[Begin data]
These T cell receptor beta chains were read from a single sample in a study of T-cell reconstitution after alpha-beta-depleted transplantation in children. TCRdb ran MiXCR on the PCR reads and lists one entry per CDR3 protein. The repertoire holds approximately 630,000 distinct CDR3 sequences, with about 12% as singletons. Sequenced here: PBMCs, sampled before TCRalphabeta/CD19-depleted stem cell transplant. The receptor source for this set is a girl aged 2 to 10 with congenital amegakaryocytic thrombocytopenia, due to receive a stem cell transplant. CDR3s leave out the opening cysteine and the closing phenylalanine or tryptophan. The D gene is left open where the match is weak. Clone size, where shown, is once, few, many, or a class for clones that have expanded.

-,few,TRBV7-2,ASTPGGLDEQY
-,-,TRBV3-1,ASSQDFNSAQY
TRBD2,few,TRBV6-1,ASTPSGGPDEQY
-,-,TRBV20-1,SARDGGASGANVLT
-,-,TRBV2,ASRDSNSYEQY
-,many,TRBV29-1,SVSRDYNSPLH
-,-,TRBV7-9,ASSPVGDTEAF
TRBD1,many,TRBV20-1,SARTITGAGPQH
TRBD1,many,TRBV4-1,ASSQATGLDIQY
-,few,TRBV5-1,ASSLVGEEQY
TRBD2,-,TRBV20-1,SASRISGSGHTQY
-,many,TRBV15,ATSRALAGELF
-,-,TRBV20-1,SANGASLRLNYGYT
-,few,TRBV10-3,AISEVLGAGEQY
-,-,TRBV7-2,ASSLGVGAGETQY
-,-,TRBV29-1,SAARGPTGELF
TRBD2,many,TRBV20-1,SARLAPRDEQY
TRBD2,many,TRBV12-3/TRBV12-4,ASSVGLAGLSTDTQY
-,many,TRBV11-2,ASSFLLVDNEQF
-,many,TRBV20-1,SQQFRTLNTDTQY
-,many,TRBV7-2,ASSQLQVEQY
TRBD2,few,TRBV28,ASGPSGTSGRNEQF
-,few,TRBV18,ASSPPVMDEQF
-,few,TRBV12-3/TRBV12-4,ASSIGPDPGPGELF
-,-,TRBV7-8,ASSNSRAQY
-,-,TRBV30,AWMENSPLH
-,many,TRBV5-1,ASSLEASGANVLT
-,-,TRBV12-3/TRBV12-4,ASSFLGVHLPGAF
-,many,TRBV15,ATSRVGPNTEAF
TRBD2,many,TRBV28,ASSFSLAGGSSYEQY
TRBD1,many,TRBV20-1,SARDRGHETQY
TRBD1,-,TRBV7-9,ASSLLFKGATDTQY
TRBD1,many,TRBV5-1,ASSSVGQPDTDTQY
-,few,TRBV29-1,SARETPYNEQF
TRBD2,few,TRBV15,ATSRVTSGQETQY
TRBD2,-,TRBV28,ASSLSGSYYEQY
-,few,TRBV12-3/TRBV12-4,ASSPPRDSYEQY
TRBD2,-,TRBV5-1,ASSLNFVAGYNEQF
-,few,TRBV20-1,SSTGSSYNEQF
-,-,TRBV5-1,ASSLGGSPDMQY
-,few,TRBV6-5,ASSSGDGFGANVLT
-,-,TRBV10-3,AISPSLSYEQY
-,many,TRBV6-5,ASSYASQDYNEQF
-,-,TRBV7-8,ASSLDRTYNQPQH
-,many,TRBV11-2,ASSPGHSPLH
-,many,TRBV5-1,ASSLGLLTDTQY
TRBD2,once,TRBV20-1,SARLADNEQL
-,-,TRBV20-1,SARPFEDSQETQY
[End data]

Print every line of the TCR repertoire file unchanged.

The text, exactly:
These T cell receptor beta chains were read from a single sample in a study of T-cell reconstitution after alpha-beta-depleted transplantation in children. TCRdb ran MiXCR on the PCR reads and lists one entry per CDR3 protein. The repertoire holds approximately 630,000 distinct CDR3 sequences, with about 12% as singletons. Sequenced here: PBMCs, sampled before TCRalphabeta/CD19-depleted stem cell transplant. The receptor source for this set is a girl aged 2 to 10 with congenital amegakaryocytic thrombocytopenia, due to receive a stem cell transplant. CDR3s leave out the opening cysteine and the closing phenylalanine or tryptophan. The D gene is left open where the match is weak. Clone size, where shown, is once, few, many, or a class for clones that have expanded.

-,few,TRBV7-2,ASTPGGLDEQY
-,-,TRBV3-1,ASSQDFNSAQY
TRBD2,few,TRBV6-1,ASTPSGGPDEQY
-,-,TRBV20-1,SARDGGASGANVLT
-,-,TRBV2,ASRDSNSYEQY
-,many,TRBV29-1,SVSRDYNSPLH
-,-,TRBV7-9,ASSPVGDTEAF
TRBD1,many,TRBV20-1,SARTITGAGPQH
TRBD1,many,TRBV4-1,ASSQATGLDIQY
-,few,TRBV5-1,ASSLVGEEQY
TRBD2,-,TRBV20-1,SASRISGSGHTQY
-,many,TRBV15,ATSRALAGELF
-,-,TRBV20-1,SANGASLRLNYGYT
-,few,TRBV10-3,AISEVLGAGEQY
-,-,TRBV7-2,ASSLGVGAGETQY
-,-,TRBV29-1,SAARGPTGELF
TRBD2,many,TRBV20-1,SARLAPRDEQY
TRBD2,many,TRBV12-3/TRBV12-4,ASSVGLAGLSTDTQY
-,many,TRBV11-2,ASSFLLVDNEQF
-,many,TRBV20-1,SQQFRTLNTDTQY
-,many,TRBV7-2,ASSQLQVEQY
TRBD2,few,TRBV28,ASGPSGTSGRNEQF
-,few,TRBV18,ASSPPVMDEQF
-,few,TRBV12-3/TRBV12-4,ASSIGPDPGPGELF
-,-,TRBV7-8,ASSNSRAQY
-,-,TRBV30,AWMENSPLH
-,many,TRBV5-1,ASSLEASGANVLT
-,-,TRBV12-3/TRBV12-4,ASSFLGVHLPGAF
-,many,TRBV15,ATSRVGPNTEAF
TRBD2,many,TRBV28,ASSFSLAGGSSYEQY
TRBD1,many,TRBV20-1,SARDRGHETQY
TRBD1,-,TRBV7-9,ASSLLFKGATDTQY
TRBD1,many,TRBV5-1,ASSSVGQPDTDTQY
-,few,TRBV29-1,SARETPYNEQF
TRBD2,few,TRBV15,ATSRVTSGQETQY
TRBD2,-,TRBV28,ASSLSGSYYEQY
-,few,TRBV12-3/TRBV12-4,ASSPPRDSYEQY
TRBD2,-,TRBV5-1,ASSLNFVAGYNEQF
-,few,TRBV20-1,SSTGSSYNEQF
-,-,TRBV5-1,ASSLGGSPDMQY
-,few,TRBV6-5,ASSSGDGFGANVLT
-,-,TRBV10-3,AISPSLSYEQY
-,many,TRBV6-5,ASSYASQDYNEQF
-,-,TRBV7-8,ASSLDRTYNQPQH
-,many,TRBV11-2,ASSPGHSPLH
-,many,TRBV5-1,ASSLGLLTDTQY
TRBD2,once,TRBV20-1,SARLADNEQL
-,-,TRBV20-1,SARPFEDSQETQY